Low Turnout For Opening Of Shrimp Season

Wednesday morning, 538 shrimp boats made their annual pilgrimage into the Mississippi Sound. According to the DMR, that was the lowest opening day total in years.

Price is the biggest fear going into this shrimp season. Shrimpers have no idea if their catch will turn a profit, and that worry isn't confined to the docks.

The face of C. F. Gollott's seafood has changed over of the years. When Brian Gollott was a kid, he used to bag shrimp.

"You had a table where they dump the shrimp on, you took a scoop and you scoop it up, and you put it in a bag and put it in a box," Gollott said.

Like his father and his grandfather, Gollott and his brothers have taken on the family business. But a lot has changed in 72 years.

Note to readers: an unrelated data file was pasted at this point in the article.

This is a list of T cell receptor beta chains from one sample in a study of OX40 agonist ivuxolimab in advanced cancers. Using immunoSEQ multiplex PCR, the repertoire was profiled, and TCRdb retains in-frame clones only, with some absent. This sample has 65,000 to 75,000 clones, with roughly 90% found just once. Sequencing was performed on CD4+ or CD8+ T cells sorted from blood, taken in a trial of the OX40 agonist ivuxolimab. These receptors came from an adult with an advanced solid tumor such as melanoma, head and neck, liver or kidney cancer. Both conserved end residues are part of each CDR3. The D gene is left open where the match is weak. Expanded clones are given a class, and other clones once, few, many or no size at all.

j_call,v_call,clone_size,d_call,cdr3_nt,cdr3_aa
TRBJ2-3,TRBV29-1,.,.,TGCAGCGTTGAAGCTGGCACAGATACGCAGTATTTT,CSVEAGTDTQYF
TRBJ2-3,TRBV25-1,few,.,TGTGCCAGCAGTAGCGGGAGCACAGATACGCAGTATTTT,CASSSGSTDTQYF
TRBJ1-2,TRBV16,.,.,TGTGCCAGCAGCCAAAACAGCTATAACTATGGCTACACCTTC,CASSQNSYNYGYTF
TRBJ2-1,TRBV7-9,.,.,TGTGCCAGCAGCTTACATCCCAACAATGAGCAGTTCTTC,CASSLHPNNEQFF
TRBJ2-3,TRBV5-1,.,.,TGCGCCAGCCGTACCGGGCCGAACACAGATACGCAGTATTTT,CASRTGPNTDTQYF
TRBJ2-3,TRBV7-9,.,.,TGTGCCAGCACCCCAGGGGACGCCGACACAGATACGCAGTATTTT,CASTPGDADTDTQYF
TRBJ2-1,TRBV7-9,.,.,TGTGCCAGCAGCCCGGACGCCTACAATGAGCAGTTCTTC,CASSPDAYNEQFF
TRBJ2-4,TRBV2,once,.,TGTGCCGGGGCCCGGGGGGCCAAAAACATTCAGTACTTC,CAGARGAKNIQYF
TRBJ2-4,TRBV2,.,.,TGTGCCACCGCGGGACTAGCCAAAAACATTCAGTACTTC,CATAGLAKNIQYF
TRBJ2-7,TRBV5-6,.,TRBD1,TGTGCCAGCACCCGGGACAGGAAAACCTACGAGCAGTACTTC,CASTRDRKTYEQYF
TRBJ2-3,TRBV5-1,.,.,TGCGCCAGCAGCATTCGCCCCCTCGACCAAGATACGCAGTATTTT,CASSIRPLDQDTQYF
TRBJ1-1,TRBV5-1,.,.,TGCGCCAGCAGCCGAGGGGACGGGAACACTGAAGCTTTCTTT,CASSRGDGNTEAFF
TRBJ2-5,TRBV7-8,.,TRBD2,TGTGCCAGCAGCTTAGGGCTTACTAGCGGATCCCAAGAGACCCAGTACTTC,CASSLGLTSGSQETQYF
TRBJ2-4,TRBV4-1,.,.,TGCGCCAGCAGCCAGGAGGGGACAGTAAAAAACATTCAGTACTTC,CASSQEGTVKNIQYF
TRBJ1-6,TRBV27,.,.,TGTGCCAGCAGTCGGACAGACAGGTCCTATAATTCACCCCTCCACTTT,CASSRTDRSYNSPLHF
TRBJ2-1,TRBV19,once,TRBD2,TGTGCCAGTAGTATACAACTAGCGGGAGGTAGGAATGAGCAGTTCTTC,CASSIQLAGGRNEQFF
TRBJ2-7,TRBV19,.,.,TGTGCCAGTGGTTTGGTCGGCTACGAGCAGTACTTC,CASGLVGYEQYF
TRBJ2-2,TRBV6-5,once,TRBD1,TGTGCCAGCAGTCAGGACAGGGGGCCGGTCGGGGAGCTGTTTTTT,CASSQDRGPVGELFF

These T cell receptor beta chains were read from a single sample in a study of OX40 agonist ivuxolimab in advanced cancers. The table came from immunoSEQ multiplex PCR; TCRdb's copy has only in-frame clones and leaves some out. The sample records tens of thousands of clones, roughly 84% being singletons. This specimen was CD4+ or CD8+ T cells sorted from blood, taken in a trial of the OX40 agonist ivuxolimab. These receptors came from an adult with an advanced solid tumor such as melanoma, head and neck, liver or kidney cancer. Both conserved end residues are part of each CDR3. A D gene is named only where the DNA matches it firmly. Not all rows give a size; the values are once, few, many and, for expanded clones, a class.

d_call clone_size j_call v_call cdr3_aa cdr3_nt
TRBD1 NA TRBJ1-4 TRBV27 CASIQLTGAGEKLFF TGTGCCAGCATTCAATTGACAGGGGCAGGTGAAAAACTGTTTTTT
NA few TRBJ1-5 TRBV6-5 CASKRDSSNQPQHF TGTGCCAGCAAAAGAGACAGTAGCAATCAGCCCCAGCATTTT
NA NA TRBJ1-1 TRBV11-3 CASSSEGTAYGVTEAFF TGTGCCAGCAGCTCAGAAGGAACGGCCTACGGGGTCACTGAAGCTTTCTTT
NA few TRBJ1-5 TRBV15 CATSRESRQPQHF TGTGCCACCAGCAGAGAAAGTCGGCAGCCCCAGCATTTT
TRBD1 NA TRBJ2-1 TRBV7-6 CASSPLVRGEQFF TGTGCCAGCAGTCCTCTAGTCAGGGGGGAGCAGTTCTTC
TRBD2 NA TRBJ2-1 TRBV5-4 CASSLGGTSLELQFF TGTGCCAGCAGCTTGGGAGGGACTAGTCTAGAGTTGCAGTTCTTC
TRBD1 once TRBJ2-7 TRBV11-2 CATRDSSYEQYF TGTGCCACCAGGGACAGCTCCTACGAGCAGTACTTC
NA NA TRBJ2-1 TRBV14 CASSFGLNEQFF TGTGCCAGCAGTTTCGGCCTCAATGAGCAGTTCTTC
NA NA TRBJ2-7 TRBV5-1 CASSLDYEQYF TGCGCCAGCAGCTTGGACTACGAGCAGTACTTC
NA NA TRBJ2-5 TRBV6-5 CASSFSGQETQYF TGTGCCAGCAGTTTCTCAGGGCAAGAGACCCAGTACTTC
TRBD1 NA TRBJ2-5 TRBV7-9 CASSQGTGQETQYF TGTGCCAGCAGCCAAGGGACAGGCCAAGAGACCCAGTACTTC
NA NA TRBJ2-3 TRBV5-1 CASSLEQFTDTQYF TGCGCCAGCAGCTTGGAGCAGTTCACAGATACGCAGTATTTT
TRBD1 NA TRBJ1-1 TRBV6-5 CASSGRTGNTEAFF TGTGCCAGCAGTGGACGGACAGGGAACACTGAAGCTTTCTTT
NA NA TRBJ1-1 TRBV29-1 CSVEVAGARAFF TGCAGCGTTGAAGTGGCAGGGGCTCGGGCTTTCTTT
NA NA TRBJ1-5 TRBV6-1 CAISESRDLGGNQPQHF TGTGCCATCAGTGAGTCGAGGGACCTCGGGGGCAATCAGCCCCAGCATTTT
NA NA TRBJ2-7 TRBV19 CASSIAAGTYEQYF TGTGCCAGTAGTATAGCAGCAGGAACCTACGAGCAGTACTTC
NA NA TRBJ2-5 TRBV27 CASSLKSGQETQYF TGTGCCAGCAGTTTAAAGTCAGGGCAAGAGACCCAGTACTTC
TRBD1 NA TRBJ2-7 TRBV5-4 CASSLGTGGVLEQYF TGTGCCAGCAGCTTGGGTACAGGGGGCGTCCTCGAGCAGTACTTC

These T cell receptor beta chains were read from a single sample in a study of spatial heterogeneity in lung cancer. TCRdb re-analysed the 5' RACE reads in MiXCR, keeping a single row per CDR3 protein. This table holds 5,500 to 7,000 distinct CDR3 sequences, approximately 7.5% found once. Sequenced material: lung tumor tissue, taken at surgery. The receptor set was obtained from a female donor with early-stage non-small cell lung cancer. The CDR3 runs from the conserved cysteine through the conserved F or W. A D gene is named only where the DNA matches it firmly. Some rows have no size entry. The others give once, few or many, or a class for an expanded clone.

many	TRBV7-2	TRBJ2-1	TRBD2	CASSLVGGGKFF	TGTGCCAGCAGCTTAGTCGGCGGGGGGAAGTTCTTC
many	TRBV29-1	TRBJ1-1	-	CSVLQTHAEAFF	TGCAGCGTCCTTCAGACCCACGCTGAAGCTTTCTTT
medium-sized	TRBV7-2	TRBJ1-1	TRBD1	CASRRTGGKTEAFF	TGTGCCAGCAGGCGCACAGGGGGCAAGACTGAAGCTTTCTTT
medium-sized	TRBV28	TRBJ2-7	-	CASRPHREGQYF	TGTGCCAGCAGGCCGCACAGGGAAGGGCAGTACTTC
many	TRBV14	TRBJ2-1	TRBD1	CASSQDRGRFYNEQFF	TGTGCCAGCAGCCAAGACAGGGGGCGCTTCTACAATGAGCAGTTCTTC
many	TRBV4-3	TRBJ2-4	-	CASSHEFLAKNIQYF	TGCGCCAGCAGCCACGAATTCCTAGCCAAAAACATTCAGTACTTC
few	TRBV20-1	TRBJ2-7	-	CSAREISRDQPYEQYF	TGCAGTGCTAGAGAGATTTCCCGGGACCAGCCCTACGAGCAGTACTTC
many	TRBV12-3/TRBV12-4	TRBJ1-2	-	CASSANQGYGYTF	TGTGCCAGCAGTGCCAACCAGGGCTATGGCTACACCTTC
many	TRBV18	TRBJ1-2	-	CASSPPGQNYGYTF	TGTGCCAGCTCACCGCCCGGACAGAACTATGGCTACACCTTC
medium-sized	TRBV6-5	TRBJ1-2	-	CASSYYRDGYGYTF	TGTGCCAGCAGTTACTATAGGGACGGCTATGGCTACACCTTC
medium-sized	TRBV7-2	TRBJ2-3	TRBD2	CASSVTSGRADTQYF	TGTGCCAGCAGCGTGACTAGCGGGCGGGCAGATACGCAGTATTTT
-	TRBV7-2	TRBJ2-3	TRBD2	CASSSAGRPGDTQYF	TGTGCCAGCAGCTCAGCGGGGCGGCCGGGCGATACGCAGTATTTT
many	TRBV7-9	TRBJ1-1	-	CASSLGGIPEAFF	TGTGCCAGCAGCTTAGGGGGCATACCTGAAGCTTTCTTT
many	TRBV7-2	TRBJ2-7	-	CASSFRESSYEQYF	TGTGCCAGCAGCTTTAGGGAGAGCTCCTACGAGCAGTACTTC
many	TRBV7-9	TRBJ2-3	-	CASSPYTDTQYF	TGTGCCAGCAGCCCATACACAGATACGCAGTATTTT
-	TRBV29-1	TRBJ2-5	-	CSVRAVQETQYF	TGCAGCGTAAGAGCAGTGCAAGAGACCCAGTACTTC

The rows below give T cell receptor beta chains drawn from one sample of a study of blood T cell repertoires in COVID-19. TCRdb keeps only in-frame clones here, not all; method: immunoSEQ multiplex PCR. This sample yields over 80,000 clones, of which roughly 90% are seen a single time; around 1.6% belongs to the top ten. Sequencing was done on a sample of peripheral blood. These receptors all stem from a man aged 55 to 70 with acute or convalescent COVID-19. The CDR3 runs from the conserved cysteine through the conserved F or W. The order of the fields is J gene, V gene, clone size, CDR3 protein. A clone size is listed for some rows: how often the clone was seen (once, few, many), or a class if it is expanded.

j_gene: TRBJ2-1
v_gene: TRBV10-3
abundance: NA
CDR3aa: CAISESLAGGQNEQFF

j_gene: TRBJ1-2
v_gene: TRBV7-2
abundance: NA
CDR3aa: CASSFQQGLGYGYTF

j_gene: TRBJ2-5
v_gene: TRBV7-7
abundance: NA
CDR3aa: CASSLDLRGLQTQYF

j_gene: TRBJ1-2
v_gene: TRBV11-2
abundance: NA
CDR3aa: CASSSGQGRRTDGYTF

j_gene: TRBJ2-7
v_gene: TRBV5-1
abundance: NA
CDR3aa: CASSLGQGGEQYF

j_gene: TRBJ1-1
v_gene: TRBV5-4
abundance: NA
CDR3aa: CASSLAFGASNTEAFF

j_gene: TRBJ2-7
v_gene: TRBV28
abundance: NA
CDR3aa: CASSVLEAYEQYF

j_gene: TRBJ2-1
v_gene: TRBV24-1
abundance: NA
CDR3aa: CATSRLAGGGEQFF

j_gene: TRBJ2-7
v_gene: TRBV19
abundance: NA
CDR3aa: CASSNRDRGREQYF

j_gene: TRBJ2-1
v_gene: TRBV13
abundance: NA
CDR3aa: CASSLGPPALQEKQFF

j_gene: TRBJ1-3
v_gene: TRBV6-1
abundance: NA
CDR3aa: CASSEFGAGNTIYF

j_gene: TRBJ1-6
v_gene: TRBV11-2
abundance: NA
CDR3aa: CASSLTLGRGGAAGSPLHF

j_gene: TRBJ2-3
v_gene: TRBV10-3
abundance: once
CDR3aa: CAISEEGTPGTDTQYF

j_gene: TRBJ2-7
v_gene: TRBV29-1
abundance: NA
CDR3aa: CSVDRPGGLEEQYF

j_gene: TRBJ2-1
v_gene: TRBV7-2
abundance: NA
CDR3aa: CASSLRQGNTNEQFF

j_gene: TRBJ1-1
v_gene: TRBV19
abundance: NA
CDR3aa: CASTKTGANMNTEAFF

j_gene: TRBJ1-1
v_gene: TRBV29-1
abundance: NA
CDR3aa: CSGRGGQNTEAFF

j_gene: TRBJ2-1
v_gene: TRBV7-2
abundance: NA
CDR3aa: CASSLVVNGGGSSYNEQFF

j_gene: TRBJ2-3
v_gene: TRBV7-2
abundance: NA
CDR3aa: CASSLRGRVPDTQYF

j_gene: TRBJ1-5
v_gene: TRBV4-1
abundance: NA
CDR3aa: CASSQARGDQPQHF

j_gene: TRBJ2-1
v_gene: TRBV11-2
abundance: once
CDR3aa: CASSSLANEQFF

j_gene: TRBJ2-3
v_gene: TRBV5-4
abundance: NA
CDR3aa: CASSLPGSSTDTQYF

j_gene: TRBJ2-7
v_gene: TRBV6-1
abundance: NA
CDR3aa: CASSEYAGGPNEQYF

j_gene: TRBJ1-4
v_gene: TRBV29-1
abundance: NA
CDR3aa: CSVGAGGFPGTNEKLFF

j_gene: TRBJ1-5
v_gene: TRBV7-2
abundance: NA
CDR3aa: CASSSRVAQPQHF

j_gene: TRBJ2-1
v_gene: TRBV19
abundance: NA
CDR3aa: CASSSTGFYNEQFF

"This is high tech compared to when my father started."

New machines now line the walls.

"Back in them days if we did a 1000 pounds of shrimp in an hour, we thought we were working really hard."

But Gollott says the most important change is cheaper shrimp from around the world.

"It's a competitive world. We have to be competitive with those foreign shrimp prices."

In just four years, Mississippi shrimp has decreased in value three fold. Brian Gollott just hopes it pays off for future generations.

The Southern Shrimp Alliance is fighting to help our local fishermen survive. They say that from 2000 to 2002, the average fishermen's salary dropped by half. They are trying to get tariffs placed on imported shrimp to help boost the American seafood market.